Heinrich Hoffmann, One Year of the Bavarian Revolution in Pictures, 1919 (Photo Report Hoffmann)

In autumn 1919, the 32-page brochure "Ein Jahr bayerische Revolution im Bilde" was published with a print run of 10,000 copies. The propaganda publication with 130 black-and-white illustrations, quickly sold out and reprinted in a second edition of the same size at the beginning of January, was one of the most influential contemporary works of reception during the revolutionary period in Bavaria. It stands at the beginning of anti-revolutionary propaganda by right-wing extremist circles. Not only is the selection of the illustrations printed in it trenchant, many of the images used are also staged or reworked.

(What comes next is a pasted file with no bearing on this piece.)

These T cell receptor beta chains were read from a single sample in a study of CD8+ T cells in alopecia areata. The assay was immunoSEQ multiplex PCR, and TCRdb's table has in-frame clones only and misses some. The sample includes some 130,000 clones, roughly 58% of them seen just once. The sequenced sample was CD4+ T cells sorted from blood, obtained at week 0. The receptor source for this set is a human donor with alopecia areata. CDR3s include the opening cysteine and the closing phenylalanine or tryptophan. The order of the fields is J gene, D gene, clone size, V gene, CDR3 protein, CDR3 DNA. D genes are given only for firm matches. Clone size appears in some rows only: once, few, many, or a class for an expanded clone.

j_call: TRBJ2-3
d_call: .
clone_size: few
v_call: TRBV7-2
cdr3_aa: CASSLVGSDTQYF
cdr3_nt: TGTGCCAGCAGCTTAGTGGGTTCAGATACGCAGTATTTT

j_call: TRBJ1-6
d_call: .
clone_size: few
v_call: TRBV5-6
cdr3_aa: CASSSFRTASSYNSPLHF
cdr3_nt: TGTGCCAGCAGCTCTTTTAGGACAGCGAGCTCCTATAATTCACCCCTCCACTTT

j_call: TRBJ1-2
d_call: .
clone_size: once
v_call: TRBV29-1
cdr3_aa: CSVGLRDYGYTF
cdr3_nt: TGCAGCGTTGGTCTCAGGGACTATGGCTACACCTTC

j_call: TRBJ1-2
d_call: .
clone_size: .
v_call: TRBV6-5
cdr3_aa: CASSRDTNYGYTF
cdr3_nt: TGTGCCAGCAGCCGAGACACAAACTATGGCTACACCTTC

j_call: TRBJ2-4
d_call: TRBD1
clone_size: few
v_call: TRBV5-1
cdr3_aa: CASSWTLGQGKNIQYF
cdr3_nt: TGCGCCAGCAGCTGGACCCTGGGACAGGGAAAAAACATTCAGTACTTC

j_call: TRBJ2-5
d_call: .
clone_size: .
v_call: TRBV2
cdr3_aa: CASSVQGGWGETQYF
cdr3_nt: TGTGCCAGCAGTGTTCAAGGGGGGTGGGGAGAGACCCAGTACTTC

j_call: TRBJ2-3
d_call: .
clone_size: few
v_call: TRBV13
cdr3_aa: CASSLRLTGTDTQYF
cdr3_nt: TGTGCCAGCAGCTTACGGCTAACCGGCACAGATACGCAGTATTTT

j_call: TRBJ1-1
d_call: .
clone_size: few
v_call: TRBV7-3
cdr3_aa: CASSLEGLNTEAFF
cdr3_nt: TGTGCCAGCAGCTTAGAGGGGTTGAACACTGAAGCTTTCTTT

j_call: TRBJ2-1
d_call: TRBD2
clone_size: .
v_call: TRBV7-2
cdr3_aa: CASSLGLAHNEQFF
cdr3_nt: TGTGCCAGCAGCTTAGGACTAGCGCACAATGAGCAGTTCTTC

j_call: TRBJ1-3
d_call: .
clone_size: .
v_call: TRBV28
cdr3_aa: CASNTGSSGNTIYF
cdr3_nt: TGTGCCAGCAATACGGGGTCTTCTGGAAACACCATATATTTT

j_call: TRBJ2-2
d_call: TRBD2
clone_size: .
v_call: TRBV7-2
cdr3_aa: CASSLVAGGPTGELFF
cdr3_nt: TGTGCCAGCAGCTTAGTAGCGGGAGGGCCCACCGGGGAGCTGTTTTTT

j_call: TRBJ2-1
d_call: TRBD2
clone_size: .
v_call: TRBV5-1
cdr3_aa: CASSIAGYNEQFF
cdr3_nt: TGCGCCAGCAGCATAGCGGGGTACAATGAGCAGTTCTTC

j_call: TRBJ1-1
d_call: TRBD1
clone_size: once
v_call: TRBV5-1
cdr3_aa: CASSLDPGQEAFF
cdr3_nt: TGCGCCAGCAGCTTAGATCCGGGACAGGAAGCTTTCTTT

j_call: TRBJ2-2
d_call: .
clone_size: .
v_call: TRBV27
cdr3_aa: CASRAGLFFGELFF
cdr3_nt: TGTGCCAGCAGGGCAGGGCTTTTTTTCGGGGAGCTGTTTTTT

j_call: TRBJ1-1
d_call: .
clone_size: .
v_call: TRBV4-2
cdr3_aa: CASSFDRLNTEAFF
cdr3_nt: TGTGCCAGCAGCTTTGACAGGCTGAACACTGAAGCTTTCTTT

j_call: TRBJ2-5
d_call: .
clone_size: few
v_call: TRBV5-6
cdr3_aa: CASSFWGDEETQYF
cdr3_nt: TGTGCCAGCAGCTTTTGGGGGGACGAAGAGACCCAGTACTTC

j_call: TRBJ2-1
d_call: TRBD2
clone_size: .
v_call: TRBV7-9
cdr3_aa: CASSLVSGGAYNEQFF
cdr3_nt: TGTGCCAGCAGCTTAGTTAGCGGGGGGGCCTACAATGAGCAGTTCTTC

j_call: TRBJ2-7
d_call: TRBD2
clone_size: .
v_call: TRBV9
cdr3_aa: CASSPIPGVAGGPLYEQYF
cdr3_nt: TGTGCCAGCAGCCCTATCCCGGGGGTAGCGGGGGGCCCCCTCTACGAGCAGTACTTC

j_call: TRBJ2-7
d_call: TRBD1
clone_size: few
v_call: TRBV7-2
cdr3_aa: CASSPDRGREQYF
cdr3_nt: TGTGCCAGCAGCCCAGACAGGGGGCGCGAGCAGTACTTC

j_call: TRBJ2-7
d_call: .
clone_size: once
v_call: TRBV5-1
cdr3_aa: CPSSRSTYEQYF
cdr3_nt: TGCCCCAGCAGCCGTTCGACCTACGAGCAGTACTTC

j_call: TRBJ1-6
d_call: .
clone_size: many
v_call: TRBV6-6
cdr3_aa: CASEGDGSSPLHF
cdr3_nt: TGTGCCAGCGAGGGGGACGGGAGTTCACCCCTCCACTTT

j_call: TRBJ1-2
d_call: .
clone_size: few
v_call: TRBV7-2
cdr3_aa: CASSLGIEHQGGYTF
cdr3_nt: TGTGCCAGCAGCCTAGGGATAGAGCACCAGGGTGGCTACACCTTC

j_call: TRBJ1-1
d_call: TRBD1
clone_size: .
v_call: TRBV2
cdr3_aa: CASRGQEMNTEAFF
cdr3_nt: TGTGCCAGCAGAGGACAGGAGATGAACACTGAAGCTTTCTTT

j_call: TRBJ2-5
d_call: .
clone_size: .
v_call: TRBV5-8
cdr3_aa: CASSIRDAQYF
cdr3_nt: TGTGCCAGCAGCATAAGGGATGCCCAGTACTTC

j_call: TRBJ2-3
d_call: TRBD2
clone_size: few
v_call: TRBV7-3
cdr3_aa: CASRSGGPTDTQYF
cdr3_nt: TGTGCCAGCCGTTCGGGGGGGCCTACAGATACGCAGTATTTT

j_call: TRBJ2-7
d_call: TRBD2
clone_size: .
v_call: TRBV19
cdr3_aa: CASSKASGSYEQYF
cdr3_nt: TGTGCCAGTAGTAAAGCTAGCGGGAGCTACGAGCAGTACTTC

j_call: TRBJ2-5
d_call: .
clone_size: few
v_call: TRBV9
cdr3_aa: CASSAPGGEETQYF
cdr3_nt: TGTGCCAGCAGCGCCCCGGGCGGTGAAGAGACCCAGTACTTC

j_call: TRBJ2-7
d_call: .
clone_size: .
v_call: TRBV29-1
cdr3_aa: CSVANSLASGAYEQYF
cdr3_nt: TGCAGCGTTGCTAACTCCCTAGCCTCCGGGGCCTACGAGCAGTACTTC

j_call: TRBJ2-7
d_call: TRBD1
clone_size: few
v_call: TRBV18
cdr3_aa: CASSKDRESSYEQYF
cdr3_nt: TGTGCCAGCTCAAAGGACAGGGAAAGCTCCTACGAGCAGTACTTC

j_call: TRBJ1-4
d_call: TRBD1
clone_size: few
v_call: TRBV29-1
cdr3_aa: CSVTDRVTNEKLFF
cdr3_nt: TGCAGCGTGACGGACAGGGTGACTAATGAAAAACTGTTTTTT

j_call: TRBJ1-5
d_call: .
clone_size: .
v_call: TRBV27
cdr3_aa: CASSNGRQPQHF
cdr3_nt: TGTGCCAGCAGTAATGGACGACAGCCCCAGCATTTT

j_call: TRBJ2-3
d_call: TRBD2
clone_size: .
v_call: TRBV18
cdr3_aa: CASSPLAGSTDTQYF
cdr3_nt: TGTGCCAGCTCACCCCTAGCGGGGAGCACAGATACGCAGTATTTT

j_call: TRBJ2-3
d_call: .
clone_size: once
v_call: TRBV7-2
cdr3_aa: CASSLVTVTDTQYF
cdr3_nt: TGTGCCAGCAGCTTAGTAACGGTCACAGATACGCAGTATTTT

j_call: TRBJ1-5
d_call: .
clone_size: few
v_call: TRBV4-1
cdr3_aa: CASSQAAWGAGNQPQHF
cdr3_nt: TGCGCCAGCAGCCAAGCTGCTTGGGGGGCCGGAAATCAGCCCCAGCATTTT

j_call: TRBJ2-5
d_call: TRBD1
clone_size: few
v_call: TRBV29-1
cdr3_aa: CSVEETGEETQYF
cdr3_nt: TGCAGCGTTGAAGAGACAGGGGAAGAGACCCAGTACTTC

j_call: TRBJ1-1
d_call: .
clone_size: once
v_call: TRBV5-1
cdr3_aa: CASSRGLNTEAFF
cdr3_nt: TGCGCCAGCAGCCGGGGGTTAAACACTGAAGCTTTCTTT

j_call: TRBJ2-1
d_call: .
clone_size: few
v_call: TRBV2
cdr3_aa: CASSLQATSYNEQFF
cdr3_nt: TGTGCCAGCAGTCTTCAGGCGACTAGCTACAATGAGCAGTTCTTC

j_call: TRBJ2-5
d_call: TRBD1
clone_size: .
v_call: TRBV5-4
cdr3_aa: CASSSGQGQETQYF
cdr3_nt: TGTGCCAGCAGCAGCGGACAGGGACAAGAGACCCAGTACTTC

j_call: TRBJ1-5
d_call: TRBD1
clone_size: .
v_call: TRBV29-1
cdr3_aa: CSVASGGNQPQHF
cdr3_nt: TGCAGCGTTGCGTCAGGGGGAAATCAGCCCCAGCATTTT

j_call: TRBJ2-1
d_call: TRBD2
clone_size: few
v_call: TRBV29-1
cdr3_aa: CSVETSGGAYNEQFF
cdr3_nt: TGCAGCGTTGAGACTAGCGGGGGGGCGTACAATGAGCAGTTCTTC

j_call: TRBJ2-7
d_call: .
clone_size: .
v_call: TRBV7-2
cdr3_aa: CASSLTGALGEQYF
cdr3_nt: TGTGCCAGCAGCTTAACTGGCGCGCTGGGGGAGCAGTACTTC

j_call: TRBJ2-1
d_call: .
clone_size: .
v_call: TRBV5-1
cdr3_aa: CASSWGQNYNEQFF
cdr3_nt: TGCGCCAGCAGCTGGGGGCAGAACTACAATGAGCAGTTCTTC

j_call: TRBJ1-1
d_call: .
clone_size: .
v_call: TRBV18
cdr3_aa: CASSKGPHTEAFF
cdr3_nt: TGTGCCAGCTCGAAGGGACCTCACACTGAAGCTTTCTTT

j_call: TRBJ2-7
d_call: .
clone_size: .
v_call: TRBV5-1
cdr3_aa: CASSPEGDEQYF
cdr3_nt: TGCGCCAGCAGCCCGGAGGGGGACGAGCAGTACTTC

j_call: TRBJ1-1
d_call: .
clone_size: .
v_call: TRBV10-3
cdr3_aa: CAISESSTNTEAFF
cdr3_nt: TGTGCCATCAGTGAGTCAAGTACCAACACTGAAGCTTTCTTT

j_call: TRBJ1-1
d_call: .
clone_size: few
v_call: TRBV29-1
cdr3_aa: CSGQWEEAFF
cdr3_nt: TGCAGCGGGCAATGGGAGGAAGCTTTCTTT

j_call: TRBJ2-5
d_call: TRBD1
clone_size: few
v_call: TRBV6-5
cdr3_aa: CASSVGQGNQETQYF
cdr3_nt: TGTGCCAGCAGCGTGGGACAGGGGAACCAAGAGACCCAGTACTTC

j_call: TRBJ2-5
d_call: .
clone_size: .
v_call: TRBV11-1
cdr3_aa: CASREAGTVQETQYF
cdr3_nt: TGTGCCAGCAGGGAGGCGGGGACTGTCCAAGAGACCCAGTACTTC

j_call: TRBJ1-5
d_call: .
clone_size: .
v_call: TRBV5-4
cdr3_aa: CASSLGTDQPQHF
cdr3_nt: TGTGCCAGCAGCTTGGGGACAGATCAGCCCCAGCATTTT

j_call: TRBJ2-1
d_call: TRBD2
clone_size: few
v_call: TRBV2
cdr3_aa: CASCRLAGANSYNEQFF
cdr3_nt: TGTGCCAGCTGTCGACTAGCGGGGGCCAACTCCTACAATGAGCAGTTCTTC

The author of this "Photoatlas" was Heinrich Hoffmann (1885-1957), a press photographer from Fürth, who opened a portrait studio in Munich in 1909 and later became the most important photojournalist for Adolf Hitler (1889-1945) and for the NSDAP. In his one-sided and openly anti-Semitic account, Hoffmann describes the revolutionary period as a time that amounted to nothing but chaos. While the democratic achievements of the revolution are hardly mentioned, the escalation of events during spring 1919 is discussed in detail, deliberately blurring the revolution of 7 November 1918 and the Munich Soviet Republic. On the one side, there are the murderous exponents of the revolution, who plunged the country into chaos, and on the other side, the reactionary members of the Reichswehr and Freikorps, who re-instituted order.

To the digitised copy